Does Amazon seller metrics matter? Does revenue matter? Yes – but it’s probably not why you think. Listen to what Michael has to say on today’s episode.
“Turnover is vanity; profit is sanity; Cash is king.”
Does Revenue matter? Yes – but it’s probably not why you think…
Cashflow is king. This is doubly true with capital intensive businesses, like property…and e-commerce if buy the products before you sell them on Amazon seller metrics.
It’s triply important if you have to sink a lot of capital into a part of the business and hold it there for a while before you get it back – like Private Labelling.
If your business throws off a lot of cash you can grow organically.
You shouldn’t take money out until you’ve grown the business to the point where it can afford to pay you as owner/director of the business.
Assuming you aren’t planning to sell soon, at some point, you need to justify to yourself and your loved ones the time, energy and money invested in your amazon business.
You can only pay dividends out of profit as an owner with Amazon seller metrics.
If you take a salary instead as a director, there has to be enough money left in the business after other expenses to pay that salary.
Either way, you pay yourself out of profits effectively.
Cashflow is the key here.
With a capital intensive business, there are points – like Christmas/Holiday season/Q4 – where even a modestly sized business might require extra funding.
Institutions, from Amazon Lending to Funding Circle etc. will often be willing to lend good money. – but only if your business is cashflow positive.
That is kind of a function of revenue but only if it is profitable AND you don’t overtrade your Amazon seller metrics.
When a privately held (ie not stock market listed) business is bought, it’s generally valued as a multiple of profit.
Specifically, pre-tax profit plus “owner discretionary earnings”.
Revenue has almost nothing to do with the sellable value of the business.
Amazon or e-commerce for most business owners/entrepreneurs/directors does not exist in isolation.
When you’re trying to compare different businesses with different business models or investments, you need to be very careful which “top line” or “revenue” metric you choose.
In e-commerce, a lot of your revenue numbers are really “pass-through costs”*.
For example, Amazon gets paid by you from your revenue for sales commission and fulfilment costs but only when you make a sale.
We do in fact see this clearly in the mechanics of payment: we receive an “Amazon payout” every two weeks which is equal to Amazon revenue net of Amazon costs including sales and fulfilment costs.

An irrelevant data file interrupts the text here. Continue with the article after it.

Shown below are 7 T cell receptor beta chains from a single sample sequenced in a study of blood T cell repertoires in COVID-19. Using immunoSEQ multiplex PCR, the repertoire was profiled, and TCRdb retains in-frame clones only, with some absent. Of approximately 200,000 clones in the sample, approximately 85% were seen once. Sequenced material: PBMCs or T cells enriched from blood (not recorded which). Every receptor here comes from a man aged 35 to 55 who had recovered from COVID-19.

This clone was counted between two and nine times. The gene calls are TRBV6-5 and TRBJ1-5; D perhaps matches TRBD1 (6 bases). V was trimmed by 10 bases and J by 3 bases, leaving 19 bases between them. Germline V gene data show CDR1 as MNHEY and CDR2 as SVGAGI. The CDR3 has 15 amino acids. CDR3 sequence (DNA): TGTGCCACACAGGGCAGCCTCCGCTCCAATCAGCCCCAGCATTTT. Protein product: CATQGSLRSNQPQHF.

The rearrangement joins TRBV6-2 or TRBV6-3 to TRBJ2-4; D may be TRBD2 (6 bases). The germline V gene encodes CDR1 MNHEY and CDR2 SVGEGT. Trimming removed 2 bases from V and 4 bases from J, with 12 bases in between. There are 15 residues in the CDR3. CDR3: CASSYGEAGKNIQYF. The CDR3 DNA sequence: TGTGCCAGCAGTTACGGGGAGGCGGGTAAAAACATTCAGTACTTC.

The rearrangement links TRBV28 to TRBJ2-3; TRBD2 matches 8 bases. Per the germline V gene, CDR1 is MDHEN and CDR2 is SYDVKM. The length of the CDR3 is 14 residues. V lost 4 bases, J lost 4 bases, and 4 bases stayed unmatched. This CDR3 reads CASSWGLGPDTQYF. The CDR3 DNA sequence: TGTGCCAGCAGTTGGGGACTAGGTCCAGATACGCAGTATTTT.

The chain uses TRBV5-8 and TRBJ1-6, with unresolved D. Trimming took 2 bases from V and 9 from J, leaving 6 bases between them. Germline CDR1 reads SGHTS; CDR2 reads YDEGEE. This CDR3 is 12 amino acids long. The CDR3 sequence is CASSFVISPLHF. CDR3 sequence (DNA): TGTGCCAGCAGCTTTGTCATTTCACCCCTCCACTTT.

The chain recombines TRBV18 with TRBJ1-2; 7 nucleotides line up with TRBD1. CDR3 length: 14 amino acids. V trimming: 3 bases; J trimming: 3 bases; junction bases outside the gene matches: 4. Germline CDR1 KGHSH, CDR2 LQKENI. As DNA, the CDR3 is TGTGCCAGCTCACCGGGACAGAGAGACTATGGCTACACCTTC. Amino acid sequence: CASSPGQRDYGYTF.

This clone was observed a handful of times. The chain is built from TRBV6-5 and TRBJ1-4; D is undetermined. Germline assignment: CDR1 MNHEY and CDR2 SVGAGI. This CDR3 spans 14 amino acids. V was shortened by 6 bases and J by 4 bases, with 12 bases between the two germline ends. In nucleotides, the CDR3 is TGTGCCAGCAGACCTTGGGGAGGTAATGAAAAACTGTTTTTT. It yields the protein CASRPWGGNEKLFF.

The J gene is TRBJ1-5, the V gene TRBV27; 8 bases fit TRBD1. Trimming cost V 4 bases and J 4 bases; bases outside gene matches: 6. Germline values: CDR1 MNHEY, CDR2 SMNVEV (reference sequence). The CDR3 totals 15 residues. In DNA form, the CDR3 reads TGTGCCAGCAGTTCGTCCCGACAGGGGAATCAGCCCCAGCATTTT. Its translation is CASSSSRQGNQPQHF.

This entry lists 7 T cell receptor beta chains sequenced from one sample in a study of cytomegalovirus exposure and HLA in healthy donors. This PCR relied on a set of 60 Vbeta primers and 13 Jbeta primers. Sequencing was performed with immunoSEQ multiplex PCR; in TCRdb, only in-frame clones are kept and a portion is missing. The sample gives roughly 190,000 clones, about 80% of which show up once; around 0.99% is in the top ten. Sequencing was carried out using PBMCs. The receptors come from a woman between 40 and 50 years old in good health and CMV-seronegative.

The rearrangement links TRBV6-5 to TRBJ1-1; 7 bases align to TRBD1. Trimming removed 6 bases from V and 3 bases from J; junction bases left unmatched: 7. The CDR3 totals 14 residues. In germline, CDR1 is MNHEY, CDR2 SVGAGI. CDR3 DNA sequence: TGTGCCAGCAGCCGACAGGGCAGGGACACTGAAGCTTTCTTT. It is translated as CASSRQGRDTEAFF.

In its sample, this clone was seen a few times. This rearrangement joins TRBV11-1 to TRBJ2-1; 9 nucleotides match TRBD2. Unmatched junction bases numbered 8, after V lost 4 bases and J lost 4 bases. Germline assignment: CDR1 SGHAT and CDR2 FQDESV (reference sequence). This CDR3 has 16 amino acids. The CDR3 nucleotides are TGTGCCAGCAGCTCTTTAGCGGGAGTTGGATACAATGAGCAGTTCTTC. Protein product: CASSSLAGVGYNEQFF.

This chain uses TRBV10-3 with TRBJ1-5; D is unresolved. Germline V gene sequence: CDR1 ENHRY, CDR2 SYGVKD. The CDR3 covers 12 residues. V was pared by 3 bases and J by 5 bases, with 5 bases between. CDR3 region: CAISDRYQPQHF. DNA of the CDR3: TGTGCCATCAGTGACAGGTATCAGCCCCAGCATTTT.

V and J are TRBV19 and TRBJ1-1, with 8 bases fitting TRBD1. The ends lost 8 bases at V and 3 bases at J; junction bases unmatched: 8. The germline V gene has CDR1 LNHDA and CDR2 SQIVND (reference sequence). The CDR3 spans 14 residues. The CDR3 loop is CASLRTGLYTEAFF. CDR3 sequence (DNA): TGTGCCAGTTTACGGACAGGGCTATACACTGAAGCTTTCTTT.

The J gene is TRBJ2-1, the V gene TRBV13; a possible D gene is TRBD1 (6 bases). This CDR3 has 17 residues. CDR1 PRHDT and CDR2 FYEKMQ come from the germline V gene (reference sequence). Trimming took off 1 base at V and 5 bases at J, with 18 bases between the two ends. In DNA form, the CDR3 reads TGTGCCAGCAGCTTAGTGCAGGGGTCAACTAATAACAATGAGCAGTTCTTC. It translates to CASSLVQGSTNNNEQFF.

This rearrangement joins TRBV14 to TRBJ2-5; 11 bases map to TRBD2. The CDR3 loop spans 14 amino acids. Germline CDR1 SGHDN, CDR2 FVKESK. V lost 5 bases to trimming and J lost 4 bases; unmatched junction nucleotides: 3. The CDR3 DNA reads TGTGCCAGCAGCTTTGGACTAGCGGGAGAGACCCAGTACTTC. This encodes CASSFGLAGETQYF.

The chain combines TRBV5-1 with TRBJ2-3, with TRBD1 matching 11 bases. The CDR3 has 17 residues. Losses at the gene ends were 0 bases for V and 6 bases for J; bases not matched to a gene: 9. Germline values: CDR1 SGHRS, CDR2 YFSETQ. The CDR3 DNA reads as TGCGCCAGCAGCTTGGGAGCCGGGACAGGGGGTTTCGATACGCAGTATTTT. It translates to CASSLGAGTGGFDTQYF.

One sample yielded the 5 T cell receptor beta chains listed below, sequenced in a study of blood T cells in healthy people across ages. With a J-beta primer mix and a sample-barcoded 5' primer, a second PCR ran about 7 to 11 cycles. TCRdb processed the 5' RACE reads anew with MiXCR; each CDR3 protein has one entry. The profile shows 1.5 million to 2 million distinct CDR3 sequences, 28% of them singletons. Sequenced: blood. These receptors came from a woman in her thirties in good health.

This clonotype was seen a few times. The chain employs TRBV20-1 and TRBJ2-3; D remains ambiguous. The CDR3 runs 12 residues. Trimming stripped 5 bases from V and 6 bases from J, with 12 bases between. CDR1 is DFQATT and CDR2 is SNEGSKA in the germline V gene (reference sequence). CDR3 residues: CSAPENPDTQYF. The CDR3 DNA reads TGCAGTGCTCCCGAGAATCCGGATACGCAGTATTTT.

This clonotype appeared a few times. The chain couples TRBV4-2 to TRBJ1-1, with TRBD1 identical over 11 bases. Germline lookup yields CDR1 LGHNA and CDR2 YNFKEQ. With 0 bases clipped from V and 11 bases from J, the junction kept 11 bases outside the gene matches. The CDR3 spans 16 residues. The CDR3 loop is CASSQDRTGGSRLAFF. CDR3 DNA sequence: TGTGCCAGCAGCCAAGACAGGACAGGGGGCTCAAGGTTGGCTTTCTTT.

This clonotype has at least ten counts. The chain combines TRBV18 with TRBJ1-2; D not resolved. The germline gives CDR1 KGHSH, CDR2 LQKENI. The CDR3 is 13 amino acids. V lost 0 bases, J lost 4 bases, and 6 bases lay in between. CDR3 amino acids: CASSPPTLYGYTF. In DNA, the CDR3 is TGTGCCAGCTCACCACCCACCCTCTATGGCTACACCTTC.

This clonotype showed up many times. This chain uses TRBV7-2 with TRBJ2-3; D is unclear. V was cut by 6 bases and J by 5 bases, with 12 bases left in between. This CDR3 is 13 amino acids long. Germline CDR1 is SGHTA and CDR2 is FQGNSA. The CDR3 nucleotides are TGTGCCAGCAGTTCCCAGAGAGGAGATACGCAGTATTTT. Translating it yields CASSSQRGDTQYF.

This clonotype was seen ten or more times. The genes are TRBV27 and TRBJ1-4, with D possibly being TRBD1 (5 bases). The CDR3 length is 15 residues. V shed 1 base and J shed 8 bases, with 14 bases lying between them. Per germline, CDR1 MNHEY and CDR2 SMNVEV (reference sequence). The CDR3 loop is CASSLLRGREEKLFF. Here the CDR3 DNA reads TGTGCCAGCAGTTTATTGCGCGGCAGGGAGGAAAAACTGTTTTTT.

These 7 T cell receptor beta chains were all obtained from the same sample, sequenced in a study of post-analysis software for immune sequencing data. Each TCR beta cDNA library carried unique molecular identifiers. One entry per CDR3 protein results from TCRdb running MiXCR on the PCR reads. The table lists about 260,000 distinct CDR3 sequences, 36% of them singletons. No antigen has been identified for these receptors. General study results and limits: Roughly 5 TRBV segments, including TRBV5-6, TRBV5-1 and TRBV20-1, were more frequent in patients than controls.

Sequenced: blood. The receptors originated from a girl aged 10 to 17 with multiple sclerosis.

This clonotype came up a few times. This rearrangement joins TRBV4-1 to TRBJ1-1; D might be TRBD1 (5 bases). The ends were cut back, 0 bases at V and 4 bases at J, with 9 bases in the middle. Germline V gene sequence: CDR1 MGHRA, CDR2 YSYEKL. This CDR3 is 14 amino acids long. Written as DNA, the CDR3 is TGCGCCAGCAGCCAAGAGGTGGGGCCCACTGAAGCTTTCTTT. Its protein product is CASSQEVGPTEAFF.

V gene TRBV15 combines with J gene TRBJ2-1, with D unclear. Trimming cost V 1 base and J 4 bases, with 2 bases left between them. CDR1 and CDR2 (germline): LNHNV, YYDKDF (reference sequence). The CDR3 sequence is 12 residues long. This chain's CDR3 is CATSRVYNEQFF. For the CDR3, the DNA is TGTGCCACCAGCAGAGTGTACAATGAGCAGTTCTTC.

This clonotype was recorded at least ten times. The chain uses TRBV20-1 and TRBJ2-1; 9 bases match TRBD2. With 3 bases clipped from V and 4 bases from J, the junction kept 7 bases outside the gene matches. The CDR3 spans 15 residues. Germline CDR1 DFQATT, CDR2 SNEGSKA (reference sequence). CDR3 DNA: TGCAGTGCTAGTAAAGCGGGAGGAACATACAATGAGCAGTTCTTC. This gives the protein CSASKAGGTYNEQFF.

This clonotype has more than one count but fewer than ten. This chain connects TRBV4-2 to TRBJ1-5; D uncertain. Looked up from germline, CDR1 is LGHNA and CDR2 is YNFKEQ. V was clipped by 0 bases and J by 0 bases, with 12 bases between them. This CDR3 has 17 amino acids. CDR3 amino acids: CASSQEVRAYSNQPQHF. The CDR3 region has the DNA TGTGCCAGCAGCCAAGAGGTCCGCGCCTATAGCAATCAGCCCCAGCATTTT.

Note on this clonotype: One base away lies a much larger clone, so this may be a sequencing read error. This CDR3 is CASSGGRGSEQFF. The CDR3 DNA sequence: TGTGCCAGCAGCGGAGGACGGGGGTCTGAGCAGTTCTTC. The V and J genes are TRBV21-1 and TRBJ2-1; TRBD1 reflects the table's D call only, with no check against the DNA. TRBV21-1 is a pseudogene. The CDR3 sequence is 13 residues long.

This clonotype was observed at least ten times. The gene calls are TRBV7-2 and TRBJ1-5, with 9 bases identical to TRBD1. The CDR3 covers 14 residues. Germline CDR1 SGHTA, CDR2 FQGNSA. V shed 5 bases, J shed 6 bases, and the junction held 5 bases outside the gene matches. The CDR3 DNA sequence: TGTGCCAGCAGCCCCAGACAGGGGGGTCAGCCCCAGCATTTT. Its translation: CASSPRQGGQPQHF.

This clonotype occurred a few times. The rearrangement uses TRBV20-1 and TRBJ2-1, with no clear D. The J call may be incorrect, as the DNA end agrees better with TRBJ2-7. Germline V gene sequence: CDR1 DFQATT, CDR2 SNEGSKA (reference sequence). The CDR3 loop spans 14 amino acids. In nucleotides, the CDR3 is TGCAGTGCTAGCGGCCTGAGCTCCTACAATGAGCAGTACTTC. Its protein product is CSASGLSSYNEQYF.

Greg Crabtree’s* rule of thumb is that if your Gross Profit is under 40%, you should use Gross Profit as a top line, rather than Revenue.
Viewed through this prism, a “$10 million a year” Amazon business – ie a business doing $10 million a year in revenue – at 30% Gross Margin would, in fact, be seen as a “$3 million a year business”. A more Humbling metric – but more helpful!
**I’m indebted to the excellent book Simple Numbers, Straight Talk, Big Profits!
By Greg Crabtree. Crabtree is a CPA (Accountant) who specialises in accounting to really help CEOs/MDs of small and medium businesses (SMEs) for these very helpful distinctions.
I can’t recommend it too strongly for anyone scaling an e-commerce business.
“None of us generally talk to our accountants as often as we should.” (Jason Miles of winningonshopify.com)
It’s so important not to just use your accountant at tax time – whether corporation tax or personal income tax. Nor just to use bookkeepers to take away a fiddly task.
We’re all guilty of this but financial measures are too important to delegate responsibility for.
Instead, we need to make accountants key advisors.
The setting of financial goals; deciding what to measure in progress towards that; monthly or weekly check-ins on your business’s financial health and goal progress – these are very key parts of running a successful business.
It’s no coincidence that one of the fastest-scaling Mastermind member businesses has a fantastic Finance Director (FD= CFO in American terms) at the centre of their business.
If you’re confused by all the metrics flying around and want an entrepreneur’s viewpoint of view, you’re best of referring to your mastermind of peers.
If you don’t yet have serious peers ie ones with substantial e-commerce revenue, you may want to consider getting input from a business mentor, Amazon consultant or Amazon coach.
I do offer a specific service where we focus on what to measure, how to get those figures and how to make sense of them.
Marketing and financial figures focus on Amazon-specific metrics.
To find out more go to www.amazingfba.com/measure